Improving Audio Latency in Android background image

Improving Audio Latency in Android

Paolo Valente


It is not easy for a power-constrained system to save power and, at the same time, always be responsive. In fact, the most efficient way to save power is to keep components off as much as possible. For CPUs, this means keeping frequency as low as possible, and idle states as deep as possible. This power-saving policy leads to high latencies if CPU workloads happen to increase suddenly (then latency gets back under control as the system performance gets raised to a level compatible with the new load).

With audio workloads, this issue can cause perceivable glitches and silence gaps. We have reproduced these problems deterministically with the SynthMark audio emulator, on a Qualcomm 845c Dragonboard, with a 5.10 kernel and the Android Open Source Project (AOSP) master.

More importantly, we have also devised a solution to this problem. It proved remarkably effective with SynthMark workloads. Details follow.

Spotting the problem

by Biagio Ferri and Davide Zini

SynthMark is a benchmarking emulator that generates audio tracks and collects relevant parameters, including audio latency. We focused on a specific test: switch mode, a case where the workload switches repeatedly from low to high. This is the most stressful and unfriendly pattern for audio latency. Using the board’s default CPUfreq Governor, schedutil, we got a latency around 12ms. On the opposite end, with the performance CPUfreq Governor (all CPUs at maximum frequency) and deepest idleState disabled, latency drops to 2ms (until thermal mitigation does not come into play). The high latency in default mode is evidently caused by the performance level being too low.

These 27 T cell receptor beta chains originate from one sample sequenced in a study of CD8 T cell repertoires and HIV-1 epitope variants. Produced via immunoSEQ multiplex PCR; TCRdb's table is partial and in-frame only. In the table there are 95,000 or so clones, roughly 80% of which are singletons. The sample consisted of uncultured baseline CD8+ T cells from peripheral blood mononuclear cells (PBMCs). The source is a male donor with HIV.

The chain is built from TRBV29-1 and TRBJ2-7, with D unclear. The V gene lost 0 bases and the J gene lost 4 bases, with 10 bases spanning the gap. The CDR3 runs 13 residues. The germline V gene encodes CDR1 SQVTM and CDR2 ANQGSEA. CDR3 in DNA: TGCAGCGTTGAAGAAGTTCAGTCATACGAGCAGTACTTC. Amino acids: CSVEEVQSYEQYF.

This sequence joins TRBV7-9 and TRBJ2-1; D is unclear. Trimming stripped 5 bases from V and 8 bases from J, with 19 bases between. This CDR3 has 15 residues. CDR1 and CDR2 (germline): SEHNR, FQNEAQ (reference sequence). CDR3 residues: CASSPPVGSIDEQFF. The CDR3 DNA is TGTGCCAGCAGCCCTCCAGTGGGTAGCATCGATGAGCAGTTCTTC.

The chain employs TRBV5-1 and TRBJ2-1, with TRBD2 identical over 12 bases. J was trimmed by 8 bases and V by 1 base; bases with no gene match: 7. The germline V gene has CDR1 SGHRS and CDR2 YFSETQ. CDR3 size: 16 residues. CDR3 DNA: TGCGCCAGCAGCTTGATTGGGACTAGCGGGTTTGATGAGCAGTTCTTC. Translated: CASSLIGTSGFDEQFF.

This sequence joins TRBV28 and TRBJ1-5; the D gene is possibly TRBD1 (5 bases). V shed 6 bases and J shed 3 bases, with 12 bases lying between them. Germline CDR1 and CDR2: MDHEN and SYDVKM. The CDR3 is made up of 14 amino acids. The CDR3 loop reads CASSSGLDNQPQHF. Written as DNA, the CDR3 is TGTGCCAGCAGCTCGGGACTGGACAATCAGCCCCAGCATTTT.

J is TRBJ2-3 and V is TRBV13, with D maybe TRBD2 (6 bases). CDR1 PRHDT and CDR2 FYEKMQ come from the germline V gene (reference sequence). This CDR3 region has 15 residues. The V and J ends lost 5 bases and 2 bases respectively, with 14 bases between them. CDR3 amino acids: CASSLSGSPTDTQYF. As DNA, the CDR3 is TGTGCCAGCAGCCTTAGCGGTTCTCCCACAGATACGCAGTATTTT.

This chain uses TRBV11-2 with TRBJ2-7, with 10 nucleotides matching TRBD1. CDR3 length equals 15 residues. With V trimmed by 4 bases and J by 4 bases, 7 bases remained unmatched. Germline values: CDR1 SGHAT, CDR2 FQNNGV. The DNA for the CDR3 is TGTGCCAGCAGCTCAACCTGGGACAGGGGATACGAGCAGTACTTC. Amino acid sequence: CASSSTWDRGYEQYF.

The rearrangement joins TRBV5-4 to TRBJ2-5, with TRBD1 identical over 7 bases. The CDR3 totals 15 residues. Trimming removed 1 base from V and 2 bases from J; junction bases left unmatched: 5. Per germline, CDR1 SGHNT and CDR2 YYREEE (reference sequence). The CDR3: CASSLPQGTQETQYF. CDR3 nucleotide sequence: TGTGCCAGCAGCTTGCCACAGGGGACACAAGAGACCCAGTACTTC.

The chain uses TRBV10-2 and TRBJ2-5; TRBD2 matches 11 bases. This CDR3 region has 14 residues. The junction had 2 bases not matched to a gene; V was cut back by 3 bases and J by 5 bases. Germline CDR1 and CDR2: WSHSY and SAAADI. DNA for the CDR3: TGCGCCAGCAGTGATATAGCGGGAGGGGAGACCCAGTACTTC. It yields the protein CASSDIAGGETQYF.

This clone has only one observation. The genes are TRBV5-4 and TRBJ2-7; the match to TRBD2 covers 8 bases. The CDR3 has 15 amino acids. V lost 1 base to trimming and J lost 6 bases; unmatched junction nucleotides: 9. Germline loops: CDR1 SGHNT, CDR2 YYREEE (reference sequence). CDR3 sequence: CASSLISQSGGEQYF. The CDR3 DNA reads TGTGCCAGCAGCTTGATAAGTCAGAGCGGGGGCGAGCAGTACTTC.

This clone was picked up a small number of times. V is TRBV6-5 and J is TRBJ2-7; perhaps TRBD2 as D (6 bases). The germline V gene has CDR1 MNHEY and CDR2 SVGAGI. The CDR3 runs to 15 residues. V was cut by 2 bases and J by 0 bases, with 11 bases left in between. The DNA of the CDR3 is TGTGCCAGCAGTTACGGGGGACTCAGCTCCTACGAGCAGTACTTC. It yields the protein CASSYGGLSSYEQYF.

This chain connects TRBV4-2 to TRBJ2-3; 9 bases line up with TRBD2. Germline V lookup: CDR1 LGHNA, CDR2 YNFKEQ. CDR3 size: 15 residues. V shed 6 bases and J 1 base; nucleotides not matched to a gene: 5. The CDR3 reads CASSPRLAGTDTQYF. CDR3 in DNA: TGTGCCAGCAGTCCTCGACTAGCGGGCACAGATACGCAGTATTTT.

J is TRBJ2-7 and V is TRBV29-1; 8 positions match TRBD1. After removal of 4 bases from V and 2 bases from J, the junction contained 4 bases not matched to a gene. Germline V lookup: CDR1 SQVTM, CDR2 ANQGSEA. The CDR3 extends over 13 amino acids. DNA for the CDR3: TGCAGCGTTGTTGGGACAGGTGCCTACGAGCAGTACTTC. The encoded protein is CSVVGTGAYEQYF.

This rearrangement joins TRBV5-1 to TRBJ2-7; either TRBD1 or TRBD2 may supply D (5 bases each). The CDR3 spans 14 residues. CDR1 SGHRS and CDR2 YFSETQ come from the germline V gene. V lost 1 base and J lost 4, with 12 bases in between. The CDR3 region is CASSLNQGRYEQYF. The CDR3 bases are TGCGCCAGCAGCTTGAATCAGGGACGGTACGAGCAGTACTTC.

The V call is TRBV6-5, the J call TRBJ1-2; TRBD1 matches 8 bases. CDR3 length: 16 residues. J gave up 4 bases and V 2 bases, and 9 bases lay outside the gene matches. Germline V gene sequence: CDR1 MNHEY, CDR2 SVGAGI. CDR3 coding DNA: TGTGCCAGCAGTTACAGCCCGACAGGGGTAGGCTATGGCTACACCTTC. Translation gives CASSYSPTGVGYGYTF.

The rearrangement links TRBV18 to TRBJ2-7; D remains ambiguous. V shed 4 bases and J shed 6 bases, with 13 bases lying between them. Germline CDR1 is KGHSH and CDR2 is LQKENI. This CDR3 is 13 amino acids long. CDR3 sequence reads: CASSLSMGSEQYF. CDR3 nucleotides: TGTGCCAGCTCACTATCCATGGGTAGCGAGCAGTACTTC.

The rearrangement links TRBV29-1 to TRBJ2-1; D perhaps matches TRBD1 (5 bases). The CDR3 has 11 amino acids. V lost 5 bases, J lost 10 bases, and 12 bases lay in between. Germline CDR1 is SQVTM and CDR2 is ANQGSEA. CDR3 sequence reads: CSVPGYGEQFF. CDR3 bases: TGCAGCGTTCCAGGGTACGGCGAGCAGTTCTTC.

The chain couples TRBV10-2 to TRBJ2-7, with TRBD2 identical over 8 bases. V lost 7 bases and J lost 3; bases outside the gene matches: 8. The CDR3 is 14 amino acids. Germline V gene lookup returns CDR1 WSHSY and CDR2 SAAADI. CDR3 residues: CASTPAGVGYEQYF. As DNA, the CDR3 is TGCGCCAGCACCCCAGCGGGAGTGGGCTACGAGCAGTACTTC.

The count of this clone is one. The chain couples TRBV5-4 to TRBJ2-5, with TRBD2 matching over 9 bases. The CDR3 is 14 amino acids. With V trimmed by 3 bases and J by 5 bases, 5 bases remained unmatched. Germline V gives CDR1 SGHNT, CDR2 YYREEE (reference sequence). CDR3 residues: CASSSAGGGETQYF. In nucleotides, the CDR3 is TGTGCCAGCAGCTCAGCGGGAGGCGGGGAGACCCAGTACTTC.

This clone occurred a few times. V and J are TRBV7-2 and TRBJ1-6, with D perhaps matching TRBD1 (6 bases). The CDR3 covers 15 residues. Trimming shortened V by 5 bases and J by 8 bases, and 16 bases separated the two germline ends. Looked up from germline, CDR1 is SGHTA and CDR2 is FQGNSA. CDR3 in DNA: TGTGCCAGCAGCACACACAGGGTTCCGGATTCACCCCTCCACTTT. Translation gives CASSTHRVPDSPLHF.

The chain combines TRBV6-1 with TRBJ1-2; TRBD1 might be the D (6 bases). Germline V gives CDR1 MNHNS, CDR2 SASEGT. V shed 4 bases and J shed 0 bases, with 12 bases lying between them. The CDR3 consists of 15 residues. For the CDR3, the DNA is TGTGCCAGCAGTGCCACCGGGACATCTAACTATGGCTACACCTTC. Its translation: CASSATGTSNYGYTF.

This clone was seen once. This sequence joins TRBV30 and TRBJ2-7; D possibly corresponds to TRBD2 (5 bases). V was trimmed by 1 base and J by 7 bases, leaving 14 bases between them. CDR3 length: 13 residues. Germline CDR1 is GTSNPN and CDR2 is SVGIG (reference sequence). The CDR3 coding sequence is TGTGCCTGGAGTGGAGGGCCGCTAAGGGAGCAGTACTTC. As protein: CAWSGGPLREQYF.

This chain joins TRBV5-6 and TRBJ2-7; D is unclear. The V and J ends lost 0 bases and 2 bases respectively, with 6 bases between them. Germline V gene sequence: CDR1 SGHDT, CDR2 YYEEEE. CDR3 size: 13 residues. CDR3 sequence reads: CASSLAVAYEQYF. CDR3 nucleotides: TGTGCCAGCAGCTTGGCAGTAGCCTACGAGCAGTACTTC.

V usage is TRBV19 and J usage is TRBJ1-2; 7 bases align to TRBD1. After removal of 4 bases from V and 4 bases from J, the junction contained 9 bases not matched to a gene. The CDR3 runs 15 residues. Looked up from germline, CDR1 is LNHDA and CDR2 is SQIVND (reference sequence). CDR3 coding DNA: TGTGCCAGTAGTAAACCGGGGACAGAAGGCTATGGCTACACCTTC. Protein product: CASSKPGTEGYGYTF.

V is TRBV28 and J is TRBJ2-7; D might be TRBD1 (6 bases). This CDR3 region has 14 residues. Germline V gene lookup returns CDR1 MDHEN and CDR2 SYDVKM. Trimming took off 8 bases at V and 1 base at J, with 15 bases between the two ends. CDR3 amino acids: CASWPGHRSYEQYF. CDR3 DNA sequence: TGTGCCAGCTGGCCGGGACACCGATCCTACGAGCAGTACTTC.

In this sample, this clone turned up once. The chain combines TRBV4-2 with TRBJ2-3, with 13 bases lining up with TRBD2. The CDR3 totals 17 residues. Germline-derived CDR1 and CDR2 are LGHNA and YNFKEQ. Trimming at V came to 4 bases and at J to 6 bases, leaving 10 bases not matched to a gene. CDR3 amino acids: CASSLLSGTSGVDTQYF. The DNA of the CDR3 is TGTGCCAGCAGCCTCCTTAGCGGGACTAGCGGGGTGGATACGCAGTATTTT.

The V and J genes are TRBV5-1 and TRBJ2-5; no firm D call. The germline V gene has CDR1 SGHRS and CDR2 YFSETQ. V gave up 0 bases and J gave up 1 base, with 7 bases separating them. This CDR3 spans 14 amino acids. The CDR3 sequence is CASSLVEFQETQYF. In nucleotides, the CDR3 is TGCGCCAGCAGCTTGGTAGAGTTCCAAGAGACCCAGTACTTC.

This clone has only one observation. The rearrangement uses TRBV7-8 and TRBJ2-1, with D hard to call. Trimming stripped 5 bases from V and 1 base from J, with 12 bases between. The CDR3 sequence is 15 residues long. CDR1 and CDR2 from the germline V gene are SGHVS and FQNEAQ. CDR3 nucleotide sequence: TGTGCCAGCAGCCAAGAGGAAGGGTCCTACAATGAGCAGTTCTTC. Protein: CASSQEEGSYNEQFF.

Adding utilClamp controller

by Biagio Ferri

Starting from SynthMark, after several consultations on possible hypotheses, it was decided to deal with the problem by implementing a jump-to-max and slowly-decrease policy, to choose the right value of frequency for handling a load increase as quickly as possible. This mechanism was implemented by modifying the utilClamp parameter, a parameter that allows a single process not to fall below a certain frequency threshold. In more detail, when an underrun for audio buffers is detected, utilClamp is pushed immediately to its maximum possible value. Then, as a load decrease is detected, utilClamp is decreased linearly in small steps, until the CPU frequency complies with the current load.

With this solution in place, latency falls from 12ms to 6ms, which essentially eliminates glitches and silence gaps. And the system remains in the default power-saving mode.

For more information on the work we are doing in audio latency in Android, have a look at our contribution for SynthMark, or, more in general, at Linaro’s Power and Performance project.

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